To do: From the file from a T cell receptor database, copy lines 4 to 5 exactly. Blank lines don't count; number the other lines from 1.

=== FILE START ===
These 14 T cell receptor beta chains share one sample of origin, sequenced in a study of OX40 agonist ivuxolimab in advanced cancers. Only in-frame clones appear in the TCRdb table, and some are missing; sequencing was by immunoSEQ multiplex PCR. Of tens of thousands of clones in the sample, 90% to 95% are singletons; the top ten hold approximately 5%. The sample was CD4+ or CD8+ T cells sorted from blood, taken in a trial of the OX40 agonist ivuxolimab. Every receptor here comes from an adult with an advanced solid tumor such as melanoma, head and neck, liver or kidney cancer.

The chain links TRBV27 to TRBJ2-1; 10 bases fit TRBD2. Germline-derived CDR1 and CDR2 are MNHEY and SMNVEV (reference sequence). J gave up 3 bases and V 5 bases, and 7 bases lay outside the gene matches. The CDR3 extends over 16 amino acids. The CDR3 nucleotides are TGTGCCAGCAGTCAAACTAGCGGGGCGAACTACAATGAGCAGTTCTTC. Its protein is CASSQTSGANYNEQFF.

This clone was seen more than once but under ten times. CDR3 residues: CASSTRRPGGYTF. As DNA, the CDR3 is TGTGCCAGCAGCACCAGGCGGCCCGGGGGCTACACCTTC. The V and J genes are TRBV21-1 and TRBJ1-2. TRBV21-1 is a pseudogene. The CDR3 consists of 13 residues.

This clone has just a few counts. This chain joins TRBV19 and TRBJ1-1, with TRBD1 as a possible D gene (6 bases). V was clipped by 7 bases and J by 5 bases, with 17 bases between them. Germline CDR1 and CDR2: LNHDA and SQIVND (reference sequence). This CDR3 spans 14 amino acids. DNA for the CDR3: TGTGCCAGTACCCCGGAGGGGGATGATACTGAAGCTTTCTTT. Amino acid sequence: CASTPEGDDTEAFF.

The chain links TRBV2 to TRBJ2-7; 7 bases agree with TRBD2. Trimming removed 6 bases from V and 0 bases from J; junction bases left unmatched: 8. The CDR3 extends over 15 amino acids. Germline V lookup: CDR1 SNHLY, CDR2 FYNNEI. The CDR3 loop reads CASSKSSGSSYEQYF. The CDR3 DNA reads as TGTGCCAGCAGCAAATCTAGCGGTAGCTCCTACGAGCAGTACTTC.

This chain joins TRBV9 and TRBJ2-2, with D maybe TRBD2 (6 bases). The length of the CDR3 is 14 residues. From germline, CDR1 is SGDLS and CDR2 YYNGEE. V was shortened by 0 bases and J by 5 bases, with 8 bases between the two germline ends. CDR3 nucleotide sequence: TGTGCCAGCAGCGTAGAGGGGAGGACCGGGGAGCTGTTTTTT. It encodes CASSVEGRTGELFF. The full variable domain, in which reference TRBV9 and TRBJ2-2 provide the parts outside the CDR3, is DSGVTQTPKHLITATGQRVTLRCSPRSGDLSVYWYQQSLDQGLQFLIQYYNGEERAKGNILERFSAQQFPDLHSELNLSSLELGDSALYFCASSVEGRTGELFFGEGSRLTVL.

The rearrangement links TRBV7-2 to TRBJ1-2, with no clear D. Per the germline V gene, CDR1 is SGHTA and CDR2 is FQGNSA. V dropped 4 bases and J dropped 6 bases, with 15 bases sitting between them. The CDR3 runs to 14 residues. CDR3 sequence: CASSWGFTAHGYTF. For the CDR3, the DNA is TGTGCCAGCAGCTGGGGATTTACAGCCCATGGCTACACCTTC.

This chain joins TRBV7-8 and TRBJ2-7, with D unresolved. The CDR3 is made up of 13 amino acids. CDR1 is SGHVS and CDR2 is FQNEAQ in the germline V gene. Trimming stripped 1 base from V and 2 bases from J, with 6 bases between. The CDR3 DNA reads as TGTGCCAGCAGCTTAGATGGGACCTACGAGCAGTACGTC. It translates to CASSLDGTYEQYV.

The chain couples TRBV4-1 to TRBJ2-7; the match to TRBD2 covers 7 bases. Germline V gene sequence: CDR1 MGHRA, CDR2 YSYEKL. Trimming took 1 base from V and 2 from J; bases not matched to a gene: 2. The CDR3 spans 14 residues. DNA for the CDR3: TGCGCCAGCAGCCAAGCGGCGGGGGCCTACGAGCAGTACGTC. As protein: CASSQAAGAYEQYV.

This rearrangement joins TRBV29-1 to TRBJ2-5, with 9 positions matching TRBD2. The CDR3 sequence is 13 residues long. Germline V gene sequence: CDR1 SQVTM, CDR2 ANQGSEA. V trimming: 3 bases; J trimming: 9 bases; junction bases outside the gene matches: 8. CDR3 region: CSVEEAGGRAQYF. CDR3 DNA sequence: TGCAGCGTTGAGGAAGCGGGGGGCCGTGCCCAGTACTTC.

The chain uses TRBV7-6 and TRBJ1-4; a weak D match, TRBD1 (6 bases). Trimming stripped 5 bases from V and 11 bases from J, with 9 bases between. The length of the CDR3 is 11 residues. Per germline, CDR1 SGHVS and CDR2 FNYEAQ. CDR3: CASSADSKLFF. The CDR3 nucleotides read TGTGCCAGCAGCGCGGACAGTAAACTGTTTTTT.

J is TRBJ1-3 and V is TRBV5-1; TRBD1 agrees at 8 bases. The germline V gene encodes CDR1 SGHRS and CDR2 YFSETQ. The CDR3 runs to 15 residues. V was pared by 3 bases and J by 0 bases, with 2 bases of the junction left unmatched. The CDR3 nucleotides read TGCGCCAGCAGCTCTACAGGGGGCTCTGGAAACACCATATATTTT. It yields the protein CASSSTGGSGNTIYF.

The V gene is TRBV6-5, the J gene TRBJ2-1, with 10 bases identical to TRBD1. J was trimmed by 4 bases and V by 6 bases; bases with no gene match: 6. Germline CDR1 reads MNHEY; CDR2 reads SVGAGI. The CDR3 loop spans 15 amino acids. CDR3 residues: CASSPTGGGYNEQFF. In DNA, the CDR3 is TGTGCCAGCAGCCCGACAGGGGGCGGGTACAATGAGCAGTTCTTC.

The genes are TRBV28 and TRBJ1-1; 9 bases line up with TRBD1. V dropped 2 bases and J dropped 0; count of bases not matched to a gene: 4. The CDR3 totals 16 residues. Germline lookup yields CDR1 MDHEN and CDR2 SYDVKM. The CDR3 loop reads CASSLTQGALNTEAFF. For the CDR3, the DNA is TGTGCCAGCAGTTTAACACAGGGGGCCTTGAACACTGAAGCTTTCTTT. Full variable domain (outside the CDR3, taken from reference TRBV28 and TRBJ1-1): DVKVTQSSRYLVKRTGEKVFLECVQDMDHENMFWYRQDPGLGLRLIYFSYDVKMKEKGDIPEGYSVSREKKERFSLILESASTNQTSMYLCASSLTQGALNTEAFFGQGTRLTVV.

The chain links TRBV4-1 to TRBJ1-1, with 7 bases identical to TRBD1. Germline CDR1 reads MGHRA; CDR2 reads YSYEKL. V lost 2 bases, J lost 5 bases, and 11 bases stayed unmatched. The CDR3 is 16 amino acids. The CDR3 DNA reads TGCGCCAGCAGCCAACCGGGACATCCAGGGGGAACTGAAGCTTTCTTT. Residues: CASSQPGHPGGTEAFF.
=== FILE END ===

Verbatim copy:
This clone has just a few counts. This chain joins TRBV19 and TRBJ1-1, with TRBD1 as a possible D gene (6 bases). V was clipped by 7 bases and J by 5 bases, with 17 bases between them. Germline CDR1 and CDR2: LNHDA and SQIVND (reference sequence). This CDR3 spans 14 amino acids. DNA for the CDR3: TGTGCCAGTACCCCGGAGGGGGATGATACTGAAGCTTTCTTT. Amino acid sequence: CASTPEGDDTEAFF.

The chain links TRBV2 to TRBJ2-7; 7 bases agree with TRBD2. Trimming removed 6 bases from V and 0 bases from J; junction bases left unmatched: 8. The CDR3 extends over 15 amino acids. Germline V lookup: CDR1 SNHLY, CDR2 FYNNEI. The CDR3 loop reads CASSKSSGSSYEQYF. The CDR3 DNA reads as TGTGCCAGCAGCAAATCTAGCGGTAGCTCCTACGAGCAGTACTTC.